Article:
I’ve been doing some genealogical research for my family, and spent the weekend browsing through some newspapers from the years 1900 to 1910.
I was mesmerized by news stories hinting at an approaching war in Europe—which would become World War I—and local fluff pieces such as “Pet dog is operated upon” and “Burglars lead police in exciting footrace.”
Last year I mocked the new catalog of diagnosis codes, the ICD 10. Every medical bill must include a diagnostic code, and I thought the ICD 10, which increased the number of available codes from 13,000 to 70,000, was really over-the-top ridiculous.
New diagnoses included such notables as “injured when knitting,” “sucked into a jet engine” and “problems with the in-laws.”
A friend sent me a YouTube link to a hilarious comic sketch that parodies homeopathy: Homeopathic A&E.
It’s by a pair of British comics, David Mitchell and Robert Webb. A&E stands for Accident and Emergency, the British equivalent of ER.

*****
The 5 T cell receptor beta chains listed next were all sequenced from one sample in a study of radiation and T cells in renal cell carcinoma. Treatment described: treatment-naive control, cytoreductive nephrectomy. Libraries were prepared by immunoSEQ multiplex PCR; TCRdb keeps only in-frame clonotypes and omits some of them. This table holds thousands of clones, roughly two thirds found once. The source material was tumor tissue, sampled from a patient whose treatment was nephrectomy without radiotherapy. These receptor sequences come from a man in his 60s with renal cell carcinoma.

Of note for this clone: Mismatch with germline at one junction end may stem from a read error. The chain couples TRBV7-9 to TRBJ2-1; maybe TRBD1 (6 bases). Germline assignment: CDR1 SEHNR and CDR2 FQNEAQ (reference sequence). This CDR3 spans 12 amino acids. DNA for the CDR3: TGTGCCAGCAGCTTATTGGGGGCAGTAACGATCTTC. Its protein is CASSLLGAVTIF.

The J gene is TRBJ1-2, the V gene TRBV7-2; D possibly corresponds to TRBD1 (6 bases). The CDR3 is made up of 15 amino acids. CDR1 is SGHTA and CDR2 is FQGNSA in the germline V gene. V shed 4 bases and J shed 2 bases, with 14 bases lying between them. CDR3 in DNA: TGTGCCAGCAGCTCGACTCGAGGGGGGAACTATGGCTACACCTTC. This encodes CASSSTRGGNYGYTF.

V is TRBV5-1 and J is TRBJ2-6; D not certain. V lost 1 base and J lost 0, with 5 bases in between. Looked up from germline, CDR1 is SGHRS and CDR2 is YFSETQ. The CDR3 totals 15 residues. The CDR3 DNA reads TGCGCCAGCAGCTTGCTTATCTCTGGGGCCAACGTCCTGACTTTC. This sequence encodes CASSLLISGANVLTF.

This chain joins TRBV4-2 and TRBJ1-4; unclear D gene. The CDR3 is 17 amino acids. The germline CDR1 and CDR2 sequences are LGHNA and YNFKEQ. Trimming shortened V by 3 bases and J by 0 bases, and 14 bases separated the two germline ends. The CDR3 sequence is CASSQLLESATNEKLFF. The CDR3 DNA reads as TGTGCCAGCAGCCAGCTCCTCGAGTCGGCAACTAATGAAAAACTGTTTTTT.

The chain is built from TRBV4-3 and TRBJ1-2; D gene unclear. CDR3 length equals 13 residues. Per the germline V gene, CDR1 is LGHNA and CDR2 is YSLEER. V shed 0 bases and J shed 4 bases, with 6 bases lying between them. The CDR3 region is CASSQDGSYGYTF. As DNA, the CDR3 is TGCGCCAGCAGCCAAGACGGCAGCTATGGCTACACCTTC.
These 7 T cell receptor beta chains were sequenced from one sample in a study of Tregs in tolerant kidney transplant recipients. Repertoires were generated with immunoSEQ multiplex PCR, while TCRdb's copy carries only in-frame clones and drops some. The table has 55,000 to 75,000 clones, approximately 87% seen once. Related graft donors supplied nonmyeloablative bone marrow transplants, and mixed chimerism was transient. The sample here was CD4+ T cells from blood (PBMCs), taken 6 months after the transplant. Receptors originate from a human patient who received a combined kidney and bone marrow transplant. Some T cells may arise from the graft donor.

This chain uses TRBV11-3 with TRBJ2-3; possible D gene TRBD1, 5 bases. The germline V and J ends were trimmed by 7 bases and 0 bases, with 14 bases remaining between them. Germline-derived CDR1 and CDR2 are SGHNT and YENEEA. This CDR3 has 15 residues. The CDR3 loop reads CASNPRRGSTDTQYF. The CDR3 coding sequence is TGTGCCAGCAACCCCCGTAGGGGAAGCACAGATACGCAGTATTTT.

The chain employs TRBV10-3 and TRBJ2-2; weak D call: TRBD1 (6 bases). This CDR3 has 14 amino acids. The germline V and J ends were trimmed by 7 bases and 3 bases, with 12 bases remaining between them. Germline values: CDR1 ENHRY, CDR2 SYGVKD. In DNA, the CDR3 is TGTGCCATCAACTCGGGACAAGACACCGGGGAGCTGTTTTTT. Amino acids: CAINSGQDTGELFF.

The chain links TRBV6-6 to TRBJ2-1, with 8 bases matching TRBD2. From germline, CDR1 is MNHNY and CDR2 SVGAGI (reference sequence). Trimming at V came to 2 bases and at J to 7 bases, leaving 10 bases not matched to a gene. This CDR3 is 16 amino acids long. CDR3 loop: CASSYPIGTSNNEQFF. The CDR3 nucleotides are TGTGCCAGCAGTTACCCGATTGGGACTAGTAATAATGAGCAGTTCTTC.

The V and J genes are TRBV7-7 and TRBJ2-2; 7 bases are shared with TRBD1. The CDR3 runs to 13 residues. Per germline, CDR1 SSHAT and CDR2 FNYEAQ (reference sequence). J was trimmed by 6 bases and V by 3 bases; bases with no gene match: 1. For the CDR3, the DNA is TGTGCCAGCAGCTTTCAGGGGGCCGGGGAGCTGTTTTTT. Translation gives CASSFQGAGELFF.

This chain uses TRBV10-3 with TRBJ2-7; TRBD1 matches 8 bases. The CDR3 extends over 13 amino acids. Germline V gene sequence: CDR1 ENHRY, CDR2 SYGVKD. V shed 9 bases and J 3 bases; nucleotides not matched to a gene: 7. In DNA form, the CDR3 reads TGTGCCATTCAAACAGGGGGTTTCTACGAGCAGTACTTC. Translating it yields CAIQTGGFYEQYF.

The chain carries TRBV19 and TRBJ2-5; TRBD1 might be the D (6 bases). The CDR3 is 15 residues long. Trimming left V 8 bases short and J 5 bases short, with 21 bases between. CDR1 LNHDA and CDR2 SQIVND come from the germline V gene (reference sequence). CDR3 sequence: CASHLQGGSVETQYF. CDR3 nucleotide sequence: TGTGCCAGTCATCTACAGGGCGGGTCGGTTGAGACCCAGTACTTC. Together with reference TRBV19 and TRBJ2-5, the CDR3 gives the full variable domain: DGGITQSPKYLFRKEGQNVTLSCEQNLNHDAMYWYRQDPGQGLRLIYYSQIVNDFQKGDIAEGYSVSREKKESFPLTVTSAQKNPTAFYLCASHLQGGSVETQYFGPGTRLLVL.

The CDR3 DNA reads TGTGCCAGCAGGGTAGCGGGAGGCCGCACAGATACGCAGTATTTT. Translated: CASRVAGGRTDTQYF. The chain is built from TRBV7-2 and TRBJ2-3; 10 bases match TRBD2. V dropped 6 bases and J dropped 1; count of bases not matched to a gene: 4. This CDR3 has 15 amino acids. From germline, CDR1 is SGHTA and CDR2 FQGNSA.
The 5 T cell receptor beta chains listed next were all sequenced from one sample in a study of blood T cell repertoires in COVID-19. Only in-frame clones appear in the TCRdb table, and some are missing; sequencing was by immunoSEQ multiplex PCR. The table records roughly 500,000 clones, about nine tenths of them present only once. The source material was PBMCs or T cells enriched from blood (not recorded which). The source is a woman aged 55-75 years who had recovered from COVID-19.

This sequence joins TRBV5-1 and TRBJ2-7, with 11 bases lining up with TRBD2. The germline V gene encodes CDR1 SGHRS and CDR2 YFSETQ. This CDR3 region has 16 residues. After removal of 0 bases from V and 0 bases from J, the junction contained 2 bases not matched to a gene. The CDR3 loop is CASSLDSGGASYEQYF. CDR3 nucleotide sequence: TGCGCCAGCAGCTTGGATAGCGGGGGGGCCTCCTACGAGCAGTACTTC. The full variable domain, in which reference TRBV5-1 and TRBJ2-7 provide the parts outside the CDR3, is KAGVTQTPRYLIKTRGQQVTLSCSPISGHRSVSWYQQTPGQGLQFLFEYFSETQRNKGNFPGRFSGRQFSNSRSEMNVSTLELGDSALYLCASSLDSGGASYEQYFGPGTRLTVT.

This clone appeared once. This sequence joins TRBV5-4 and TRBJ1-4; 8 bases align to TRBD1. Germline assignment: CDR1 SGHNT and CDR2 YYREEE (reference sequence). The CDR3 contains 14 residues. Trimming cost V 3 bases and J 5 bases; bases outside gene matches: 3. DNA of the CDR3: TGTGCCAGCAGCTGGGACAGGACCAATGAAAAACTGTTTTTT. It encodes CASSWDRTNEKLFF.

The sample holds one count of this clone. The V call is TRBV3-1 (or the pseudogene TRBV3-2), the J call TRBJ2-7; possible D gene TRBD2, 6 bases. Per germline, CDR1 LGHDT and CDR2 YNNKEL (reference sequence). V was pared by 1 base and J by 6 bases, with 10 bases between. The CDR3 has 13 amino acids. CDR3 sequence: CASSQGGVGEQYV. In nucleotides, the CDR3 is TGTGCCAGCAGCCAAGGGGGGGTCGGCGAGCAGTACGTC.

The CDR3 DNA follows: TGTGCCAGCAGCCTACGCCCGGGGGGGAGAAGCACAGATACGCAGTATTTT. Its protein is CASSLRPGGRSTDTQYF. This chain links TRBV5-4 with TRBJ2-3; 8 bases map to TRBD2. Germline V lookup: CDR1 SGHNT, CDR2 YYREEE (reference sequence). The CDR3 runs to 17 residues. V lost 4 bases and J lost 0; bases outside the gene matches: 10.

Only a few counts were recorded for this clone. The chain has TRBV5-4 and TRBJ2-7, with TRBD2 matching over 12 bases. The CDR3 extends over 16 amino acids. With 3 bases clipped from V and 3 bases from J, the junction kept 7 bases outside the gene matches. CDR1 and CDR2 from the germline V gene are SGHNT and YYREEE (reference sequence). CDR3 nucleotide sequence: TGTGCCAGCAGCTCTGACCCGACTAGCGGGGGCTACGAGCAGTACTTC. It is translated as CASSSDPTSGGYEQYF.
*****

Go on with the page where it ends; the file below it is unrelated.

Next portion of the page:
To understand why it’s so funny, you need to know that homeopathy’s alternative-reality medicine is based on a belief that “like cures like,” with remedies prepared into extremely diluted solutions.… read on
That’s the take home message from Professor (of pharmacy) James McCormack’s latest parody video, End of the Line, which takes a whack at healthcare’s increasingly pervasive and rigid medical guidelines.
If followed to the letter, these guidelines (often based on research funded by drug companies) would have everyone diagnosed with a disease and taking one or more medications. Medical guidelines … read on